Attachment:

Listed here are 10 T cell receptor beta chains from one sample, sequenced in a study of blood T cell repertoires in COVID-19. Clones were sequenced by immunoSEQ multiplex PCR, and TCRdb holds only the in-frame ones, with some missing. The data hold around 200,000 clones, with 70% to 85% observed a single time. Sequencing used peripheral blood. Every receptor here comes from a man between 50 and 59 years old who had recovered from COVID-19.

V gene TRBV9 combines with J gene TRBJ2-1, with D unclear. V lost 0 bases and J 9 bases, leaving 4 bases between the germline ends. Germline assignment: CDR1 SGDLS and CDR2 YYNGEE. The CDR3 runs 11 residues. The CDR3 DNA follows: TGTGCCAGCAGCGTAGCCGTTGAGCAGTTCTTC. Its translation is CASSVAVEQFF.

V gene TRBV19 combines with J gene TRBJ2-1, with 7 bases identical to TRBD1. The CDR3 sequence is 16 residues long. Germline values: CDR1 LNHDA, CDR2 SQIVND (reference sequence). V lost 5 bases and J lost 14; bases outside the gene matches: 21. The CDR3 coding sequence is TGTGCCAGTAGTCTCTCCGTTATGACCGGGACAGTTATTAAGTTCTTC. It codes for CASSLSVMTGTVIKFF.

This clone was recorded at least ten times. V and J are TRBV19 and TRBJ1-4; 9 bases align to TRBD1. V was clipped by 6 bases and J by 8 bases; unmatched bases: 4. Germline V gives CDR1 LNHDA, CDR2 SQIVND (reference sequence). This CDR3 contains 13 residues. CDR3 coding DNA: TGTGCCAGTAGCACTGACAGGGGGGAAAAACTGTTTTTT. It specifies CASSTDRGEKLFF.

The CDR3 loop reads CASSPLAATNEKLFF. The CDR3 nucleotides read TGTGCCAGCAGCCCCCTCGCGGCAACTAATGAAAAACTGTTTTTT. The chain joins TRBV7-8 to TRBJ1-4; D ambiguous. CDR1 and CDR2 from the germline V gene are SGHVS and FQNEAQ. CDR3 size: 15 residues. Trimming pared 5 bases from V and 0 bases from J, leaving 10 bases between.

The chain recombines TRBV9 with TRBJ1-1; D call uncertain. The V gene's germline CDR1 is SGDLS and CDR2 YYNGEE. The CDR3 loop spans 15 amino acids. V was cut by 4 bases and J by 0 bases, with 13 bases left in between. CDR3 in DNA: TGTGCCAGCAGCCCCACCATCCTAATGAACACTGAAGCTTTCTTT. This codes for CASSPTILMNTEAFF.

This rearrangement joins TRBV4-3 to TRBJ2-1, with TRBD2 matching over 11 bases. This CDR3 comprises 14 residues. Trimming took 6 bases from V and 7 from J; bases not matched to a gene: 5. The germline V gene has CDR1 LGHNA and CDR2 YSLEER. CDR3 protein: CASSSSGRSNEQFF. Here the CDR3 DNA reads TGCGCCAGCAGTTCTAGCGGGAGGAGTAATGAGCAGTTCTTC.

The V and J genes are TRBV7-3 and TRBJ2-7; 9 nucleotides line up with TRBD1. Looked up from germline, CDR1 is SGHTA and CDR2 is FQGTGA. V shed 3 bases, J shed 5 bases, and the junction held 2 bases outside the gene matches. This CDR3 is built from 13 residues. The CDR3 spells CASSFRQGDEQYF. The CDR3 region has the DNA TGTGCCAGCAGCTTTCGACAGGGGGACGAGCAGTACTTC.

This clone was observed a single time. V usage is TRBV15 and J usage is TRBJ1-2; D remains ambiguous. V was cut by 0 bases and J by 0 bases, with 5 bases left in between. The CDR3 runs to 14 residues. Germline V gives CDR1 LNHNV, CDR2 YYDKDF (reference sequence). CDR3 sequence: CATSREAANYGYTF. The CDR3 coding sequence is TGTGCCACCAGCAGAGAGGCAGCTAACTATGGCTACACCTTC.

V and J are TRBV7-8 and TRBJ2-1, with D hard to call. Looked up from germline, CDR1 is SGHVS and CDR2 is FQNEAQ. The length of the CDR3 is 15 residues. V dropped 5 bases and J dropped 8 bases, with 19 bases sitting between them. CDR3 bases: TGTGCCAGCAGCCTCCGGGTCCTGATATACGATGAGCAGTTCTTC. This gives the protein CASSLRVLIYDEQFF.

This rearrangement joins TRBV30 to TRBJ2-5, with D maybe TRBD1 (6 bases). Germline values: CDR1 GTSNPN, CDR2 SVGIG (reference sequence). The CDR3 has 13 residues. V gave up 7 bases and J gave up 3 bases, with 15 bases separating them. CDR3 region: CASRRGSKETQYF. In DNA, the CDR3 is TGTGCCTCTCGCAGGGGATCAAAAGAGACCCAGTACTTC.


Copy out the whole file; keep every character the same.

Listed here are 10 T cell receptor beta chains from one sample, sequenced in a study of blood T cell repertoires in COVID-19. Clones were sequenced by immunoSEQ multiplex PCR, and TCRdb holds only the in-frame ones, with some missing. The data hold around 200,000 clones, with 70% to 85% observed a single time. Sequencing used peripheral blood. Every receptor here comes from a man between 50 and 59 years old who had recovered from COVID-19.

V gene TRBV9 combines with J gene TRBJ2-1, with D unclear. V lost 0 bases and J 9 bases, leaving 4 bases between the germline ends. Germline assignment: CDR1 SGDLS and CDR2 YYNGEE. The CDR3 runs 11 residues. The CDR3 DNA follows: TGTGCCAGCAGCGTAGCCGTTGAGCAGTTCTTC. Its translation is CASSVAVEQFF.

V gene TRBV19 combines with J gene TRBJ2-1, with 7 bases identical to TRBD1. The CDR3 sequence is 16 residues long. Germline values: CDR1 LNHDA, CDR2 SQIVND (reference sequence). V lost 5 bases and J lost 14; bases outside the gene matches: 21. The CDR3 coding sequence is TGTGCCAGTAGTCTCTCCGTTATGACCGGGACAGTTATTAAGTTCTTC. It codes for CASSLSVMTGTVIKFF.

This clone was recorded at least ten times. V and J are TRBV19 and TRBJ1-4; 9 bases align to TRBD1. V was clipped by 6 bases and J by 8 bases; unmatched bases: 4. Germline V gives CDR1 LNHDA, CDR2 SQIVND (reference sequence). This CDR3 contains 13 residues. CDR3 coding DNA: TGTGCCAGTAGCACTGACAGGGGGGAAAAACTGTTTTTT. It specifies CASSTDRGEKLFF.

The CDR3 loop reads CASSPLAATNEKLFF. The CDR3 nucleotides read TGTGCCAGCAGCCCCCTCGCGGCAACTAATGAAAAACTGTTTTTT. The chain joins TRBV7-8 to TRBJ1-4; D ambiguous. CDR1 and CDR2 from the germline V gene are SGHVS and FQNEAQ. CDR3 size: 15 residues. Trimming pared 5 bases from V and 0 bases from J, leaving 10 bases between.

The chain recombines TRBV9 with TRBJ1-1; D call uncertain. The V gene's germline CDR1 is SGDLS and CDR2 YYNGEE. The CDR3 loop spans 15 amino acids. V was cut by 4 bases and J by 0 bases, with 13 bases left in between. CDR3 in DNA: TGTGCCAGCAGCCCCACCATCCTAATGAACACTGAAGCTTTCTTT. This codes for CASSPTILMNTEAFF.

This rearrangement joins TRBV4-3 to TRBJ2-1, with TRBD2 matching over 11 bases. This CDR3 comprises 14 residues. Trimming took 6 bases from V and 7 from J; bases not matched to a gene: 5. The germline V gene has CDR1 LGHNA and CDR2 YSLEER. CDR3 protein: CASSSSGRSNEQFF. Here the CDR3 DNA reads TGCGCCAGCAGTTCTAGCGGGAGGAGTAATGAGCAGTTCTTC.

The V and J genes are TRBV7-3 and TRBJ2-7; 9 nucleotides line up with TRBD1. Looked up from germline, CDR1 is SGHTA and CDR2 is FQGTGA. V shed 3 bases, J shed 5 bases, and the junction held 2 bases outside the gene matches. This CDR3 is built from 13 residues. The CDR3 spells CASSFRQGDEQYF. The CDR3 region has the DNA TGTGCCAGCAGCTTTCGACAGGGGGACGAGCAGTACTTC.

This clone was observed a single time. V usage is TRBV15 and J usage is TRBJ1-2; D remains ambiguous. V was cut by 0 bases and J by 0 bases, with 5 bases left in between. The CDR3 runs to 14 residues. Germline V gives CDR1 LNHNV, CDR2 YYDKDF (reference sequence). CDR3 sequence: CATSREAANYGYTF. The CDR3 coding sequence is TGTGCCACCAGCAGAGAGGCAGCTAACTATGGCTACACCTTC.

V and J are TRBV7-8 and TRBJ2-1, with D hard to call. Looked up from germline, CDR1 is SGHVS and CDR2 is FQNEAQ. The length of the CDR3 is 15 residues. V dropped 5 bases and J dropped 8 bases, with 19 bases sitting between them. CDR3 bases: TGTGCCAGCAGCCTCCGGGTCCTGATATACGATGAGCAGTTCTTC. This gives the protein CASSLRVLIYDEQFF.

This rearrangement joins TRBV30 to TRBJ2-5, with D maybe TRBD1 (6 bases). Germline values: CDR1 GTSNPN, CDR2 SVGIG (reference sequence). The CDR3 has 13 residues. V gave up 7 bases and J gave up 3 bases, with 15 bases separating them. CDR3 region: CASRRGSKETQYF. In DNA, the CDR3 is TGTGCCTCTCGCAGGGGATCAAAAGAGACCCAGTACTTC.